In the coronavirus crisis, we are encountering three parallel realities including governments, nations, and the emotions of elites’ public consciousness, who have portrayed different manifestations. “Earth School” launches to keep students connected to nature in the time of COVID-19. Nairobi, 22 April 2020 - In response to the COVID-19 crisis, an unprecedented coalition has come together to launch “Earth School,” which provides free, high-quality educational content to help students, parents and teachers around the world who are currently at home.

“Earth School” launches to keep students connected to nature in the time of COVID-19

Initiated by the United Nations Environment Programme (UNEP) and TED-Ed, Earth School takes students on a 30-day “Adventure” through the natural world. The curated Earth School content features videos, reading materials and activities — which will be translated into 10 languages — to help students gain an understanding of the environment while considering their role within it. This is the biggest online learning initiative in UNEP’s history and is available for free on TED-Ed’s website. According to the UN Educational, Scientific and Cultural Organization (UNESCO), more than 1.5 billion learners are affected by COVID-19 school closures. The future of health diagnostics. COVID-19: Job displacement in emerging markets. The Covid-19 shock has laid bare some of the most vulnerable parts of our economies.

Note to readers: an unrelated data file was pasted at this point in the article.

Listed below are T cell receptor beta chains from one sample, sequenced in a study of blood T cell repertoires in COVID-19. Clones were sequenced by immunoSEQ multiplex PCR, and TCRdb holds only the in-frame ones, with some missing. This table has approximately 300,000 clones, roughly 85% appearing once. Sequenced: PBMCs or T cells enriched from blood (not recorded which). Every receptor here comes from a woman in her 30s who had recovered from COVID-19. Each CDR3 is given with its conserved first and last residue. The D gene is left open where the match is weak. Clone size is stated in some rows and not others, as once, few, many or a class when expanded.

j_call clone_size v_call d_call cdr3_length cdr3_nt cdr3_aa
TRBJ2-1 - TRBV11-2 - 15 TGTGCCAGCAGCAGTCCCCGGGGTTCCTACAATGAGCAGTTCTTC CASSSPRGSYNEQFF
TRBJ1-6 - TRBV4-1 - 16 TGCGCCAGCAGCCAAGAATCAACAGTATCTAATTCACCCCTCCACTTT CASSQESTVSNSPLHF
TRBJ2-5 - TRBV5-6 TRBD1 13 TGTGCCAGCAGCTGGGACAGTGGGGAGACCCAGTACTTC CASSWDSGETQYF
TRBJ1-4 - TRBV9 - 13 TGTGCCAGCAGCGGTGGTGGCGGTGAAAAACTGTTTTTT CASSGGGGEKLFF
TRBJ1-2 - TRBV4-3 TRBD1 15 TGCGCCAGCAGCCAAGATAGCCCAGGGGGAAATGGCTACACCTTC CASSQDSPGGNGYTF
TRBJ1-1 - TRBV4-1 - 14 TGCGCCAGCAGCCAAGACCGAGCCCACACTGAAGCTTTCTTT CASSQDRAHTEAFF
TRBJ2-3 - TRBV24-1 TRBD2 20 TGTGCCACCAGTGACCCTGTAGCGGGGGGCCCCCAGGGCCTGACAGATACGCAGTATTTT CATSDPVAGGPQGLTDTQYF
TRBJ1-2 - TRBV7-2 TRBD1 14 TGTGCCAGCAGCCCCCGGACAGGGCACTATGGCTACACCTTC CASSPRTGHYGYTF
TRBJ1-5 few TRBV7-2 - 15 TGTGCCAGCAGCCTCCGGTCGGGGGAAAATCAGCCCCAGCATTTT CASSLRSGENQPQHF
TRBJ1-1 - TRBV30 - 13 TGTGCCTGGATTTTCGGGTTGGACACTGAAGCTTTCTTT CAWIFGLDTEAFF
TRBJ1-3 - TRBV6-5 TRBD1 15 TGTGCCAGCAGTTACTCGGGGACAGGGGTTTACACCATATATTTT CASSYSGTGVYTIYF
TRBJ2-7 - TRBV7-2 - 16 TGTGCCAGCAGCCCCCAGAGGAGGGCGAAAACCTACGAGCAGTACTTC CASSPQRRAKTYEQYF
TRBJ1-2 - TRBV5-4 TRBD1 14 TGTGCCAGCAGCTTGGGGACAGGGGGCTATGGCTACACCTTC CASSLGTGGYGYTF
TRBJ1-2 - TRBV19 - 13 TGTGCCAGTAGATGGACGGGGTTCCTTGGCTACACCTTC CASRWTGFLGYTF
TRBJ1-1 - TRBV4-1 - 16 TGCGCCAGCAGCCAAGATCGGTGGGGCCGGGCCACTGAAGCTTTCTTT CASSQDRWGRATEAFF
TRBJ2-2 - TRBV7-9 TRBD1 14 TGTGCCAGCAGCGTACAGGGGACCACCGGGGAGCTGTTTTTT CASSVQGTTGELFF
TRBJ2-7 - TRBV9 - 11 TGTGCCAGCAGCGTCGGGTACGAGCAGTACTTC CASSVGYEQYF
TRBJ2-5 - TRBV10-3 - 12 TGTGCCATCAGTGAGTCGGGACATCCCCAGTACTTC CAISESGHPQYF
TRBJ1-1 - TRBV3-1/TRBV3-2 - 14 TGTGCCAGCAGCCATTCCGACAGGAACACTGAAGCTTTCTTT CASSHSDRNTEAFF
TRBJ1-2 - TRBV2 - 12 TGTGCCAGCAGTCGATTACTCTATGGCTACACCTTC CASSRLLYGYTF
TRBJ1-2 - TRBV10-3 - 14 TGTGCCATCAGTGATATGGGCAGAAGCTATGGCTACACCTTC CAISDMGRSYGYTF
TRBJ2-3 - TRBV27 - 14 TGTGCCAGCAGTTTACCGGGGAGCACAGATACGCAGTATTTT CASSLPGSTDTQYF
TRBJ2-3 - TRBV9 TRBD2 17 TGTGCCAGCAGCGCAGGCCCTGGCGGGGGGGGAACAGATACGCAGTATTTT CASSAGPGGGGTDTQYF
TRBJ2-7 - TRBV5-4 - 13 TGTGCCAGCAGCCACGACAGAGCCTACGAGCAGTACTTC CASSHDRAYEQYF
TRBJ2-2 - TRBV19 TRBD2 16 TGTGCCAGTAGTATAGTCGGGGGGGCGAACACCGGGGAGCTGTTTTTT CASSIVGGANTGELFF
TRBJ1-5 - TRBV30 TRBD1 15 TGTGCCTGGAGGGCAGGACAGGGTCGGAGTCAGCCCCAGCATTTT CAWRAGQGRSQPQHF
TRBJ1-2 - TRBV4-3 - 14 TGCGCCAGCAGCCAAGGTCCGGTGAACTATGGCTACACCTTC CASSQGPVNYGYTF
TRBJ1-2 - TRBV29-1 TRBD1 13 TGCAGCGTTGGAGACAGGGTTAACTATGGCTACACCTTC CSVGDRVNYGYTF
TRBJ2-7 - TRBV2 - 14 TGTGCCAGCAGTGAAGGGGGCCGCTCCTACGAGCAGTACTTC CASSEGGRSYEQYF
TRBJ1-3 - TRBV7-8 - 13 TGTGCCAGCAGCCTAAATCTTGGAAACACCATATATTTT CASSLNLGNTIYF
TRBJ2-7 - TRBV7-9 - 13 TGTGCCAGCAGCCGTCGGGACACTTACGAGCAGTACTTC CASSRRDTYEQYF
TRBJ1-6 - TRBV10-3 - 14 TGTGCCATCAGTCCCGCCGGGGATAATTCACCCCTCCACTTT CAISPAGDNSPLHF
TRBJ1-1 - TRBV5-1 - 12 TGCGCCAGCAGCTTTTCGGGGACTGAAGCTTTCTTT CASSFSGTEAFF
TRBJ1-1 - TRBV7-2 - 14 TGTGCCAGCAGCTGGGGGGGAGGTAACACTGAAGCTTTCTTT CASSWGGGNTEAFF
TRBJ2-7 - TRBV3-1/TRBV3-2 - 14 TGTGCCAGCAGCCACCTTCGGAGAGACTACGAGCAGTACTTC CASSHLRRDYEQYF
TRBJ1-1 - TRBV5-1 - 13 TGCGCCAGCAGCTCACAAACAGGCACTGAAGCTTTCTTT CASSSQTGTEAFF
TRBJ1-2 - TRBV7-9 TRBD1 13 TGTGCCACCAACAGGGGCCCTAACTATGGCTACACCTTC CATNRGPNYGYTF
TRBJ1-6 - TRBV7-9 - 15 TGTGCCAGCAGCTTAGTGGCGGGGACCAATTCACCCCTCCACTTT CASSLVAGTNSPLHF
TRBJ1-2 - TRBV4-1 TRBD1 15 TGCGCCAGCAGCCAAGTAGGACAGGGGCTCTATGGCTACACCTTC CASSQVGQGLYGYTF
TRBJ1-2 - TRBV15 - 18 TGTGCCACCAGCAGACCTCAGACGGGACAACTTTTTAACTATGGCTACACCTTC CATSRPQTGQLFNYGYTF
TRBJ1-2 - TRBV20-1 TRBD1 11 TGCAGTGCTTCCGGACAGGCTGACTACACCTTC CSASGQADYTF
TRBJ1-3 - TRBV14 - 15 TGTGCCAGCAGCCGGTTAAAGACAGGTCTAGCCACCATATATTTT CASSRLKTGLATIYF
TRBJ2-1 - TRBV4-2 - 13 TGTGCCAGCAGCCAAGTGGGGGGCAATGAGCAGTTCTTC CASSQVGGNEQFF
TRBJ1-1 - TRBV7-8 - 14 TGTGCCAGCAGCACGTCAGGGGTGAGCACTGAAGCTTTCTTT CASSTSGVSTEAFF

COVID-19: Job displacement in emerging markets

Across Europe, services – sectors severely impacted by the lockdowns – typically account for more than 60% of the workforce (Figure 1). For instance, small services businesses employ more than 50% of the entire workforce in countries like Cyprus, Greece, Latvia, and North Macedonia. Figure 1 Share of services in total employment by firm size groups in 2017 Source: Eurostat.Notes: Firm size definition follows Eurostat. How much unemployment are we facing? Many businesses across Europe have already engaged in immediate layoffs or furloughed their workers.

Combining this information with sector-level employment figures from Eurostat, as of end-2019, suggests that 20 to 25% of all payroll workers across Europe may already be out of work (Figure 2). Figure 2 Expected layoffs as % of employment in the short and long terms Many self-employed people are also facing loss of income. Source: Eurostat References. Global warming the new normal. Earth Day at 50: Five Ways to Honor the Legacy and Change the World. A time of crisis is not just a time of anxiety and worry.

Earth Day at 50: Five Ways to Honor the Legacy and Change the World

It gives a chance, an opportunity, to choose well or to choose badly. —Desmond Tutu Fifty years ago, 20 million Americans (10% of the U.S. population at the time) took to the streets at the first Earth Day to demand a better future.